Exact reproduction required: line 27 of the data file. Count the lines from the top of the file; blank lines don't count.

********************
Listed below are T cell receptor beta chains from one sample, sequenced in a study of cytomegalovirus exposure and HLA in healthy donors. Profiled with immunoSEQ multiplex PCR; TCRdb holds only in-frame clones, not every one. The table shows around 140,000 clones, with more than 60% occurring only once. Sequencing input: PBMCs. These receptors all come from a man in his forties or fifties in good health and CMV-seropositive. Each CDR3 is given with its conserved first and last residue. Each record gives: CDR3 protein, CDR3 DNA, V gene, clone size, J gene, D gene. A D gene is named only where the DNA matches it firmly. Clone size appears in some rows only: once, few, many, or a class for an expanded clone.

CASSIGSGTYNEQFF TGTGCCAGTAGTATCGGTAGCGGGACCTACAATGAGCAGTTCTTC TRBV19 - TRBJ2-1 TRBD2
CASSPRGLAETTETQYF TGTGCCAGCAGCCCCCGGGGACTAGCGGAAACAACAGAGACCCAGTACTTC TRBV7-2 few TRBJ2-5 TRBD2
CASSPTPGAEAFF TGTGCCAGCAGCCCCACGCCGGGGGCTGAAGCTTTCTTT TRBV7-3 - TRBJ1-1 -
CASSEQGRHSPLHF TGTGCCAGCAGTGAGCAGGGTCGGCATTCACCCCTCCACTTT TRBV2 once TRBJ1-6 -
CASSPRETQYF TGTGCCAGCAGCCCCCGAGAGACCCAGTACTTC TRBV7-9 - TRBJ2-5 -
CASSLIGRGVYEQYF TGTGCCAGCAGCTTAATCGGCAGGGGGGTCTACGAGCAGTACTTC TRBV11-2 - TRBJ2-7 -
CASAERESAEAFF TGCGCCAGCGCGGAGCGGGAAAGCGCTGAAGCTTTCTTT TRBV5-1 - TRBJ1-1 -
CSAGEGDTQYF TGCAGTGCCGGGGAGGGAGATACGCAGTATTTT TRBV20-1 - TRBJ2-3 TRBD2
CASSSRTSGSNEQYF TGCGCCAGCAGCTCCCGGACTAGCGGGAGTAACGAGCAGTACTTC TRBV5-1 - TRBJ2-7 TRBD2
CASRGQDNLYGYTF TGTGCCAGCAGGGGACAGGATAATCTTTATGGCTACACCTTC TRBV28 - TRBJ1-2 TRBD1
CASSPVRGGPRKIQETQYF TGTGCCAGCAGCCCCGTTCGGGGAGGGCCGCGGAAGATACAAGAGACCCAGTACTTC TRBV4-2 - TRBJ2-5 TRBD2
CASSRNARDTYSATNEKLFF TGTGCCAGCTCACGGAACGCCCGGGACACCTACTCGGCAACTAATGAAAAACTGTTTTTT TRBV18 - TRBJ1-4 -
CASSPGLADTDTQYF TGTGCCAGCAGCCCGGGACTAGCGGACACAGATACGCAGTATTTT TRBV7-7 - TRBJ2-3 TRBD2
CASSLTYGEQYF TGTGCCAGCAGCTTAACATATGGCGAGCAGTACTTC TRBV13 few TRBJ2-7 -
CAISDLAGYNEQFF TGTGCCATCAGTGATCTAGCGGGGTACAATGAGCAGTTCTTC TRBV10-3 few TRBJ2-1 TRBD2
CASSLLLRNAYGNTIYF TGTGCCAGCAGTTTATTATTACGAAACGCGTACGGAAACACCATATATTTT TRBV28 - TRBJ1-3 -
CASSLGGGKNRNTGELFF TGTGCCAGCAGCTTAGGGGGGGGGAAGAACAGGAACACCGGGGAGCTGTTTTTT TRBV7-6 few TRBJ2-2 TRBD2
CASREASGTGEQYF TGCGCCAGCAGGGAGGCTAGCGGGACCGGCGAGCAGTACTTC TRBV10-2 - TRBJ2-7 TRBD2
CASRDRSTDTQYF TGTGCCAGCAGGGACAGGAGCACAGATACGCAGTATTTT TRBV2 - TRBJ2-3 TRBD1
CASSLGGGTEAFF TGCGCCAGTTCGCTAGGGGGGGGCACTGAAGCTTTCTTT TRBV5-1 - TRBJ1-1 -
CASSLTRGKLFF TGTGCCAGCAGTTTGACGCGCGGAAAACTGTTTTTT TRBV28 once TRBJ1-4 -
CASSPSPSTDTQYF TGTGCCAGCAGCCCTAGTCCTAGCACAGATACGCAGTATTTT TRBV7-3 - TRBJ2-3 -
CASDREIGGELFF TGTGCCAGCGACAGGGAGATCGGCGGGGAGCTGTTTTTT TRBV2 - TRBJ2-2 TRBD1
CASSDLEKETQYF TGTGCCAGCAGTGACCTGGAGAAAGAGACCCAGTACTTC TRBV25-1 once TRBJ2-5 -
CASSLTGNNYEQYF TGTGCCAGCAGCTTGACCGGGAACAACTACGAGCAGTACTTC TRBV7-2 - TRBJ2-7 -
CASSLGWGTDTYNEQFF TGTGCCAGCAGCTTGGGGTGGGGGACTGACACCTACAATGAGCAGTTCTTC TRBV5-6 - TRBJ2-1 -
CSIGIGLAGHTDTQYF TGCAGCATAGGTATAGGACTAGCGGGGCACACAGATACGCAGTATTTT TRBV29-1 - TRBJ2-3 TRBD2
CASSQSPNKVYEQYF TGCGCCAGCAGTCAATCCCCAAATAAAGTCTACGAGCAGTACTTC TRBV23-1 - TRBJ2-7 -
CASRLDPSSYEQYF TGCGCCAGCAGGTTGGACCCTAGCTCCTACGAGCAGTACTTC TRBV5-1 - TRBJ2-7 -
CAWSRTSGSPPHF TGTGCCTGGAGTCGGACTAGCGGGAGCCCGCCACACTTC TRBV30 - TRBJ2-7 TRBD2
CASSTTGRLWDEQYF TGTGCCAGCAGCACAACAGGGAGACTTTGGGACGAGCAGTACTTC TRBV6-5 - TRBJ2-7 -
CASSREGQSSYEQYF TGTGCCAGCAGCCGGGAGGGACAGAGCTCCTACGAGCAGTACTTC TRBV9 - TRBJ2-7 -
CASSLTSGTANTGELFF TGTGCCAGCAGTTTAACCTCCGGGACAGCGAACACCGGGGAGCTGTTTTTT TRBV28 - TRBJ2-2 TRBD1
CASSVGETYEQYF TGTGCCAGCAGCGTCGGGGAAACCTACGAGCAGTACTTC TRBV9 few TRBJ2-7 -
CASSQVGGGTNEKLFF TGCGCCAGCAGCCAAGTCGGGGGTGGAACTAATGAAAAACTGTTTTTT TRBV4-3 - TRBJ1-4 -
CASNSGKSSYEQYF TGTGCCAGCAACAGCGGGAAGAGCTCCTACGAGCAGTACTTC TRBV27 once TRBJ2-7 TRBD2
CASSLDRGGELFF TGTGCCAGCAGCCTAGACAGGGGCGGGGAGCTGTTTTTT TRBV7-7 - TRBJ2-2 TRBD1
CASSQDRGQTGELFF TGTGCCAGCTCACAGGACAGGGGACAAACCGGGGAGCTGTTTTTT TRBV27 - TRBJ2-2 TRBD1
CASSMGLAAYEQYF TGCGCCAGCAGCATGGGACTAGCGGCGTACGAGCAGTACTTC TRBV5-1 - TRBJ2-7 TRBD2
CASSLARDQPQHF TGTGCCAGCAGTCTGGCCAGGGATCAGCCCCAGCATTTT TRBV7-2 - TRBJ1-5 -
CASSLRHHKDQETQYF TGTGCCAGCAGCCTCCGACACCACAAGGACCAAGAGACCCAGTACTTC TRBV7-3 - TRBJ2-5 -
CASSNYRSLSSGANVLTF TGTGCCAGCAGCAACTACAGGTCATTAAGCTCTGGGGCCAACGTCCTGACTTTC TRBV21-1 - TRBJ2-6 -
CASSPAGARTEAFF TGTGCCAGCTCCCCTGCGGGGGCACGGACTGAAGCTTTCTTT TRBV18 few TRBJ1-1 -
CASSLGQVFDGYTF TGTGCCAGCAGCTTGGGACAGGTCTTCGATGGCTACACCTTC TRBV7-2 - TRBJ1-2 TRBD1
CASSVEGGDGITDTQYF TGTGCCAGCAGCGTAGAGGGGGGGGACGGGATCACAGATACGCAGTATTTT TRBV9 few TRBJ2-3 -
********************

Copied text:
CASSLGWGTDTYNEQFF TGTGCCAGCAGCTTGGGGTGGGGGACTGACACCTACAATGAGCAGTTCTTC TRBV5-6 - TRBJ2-1 -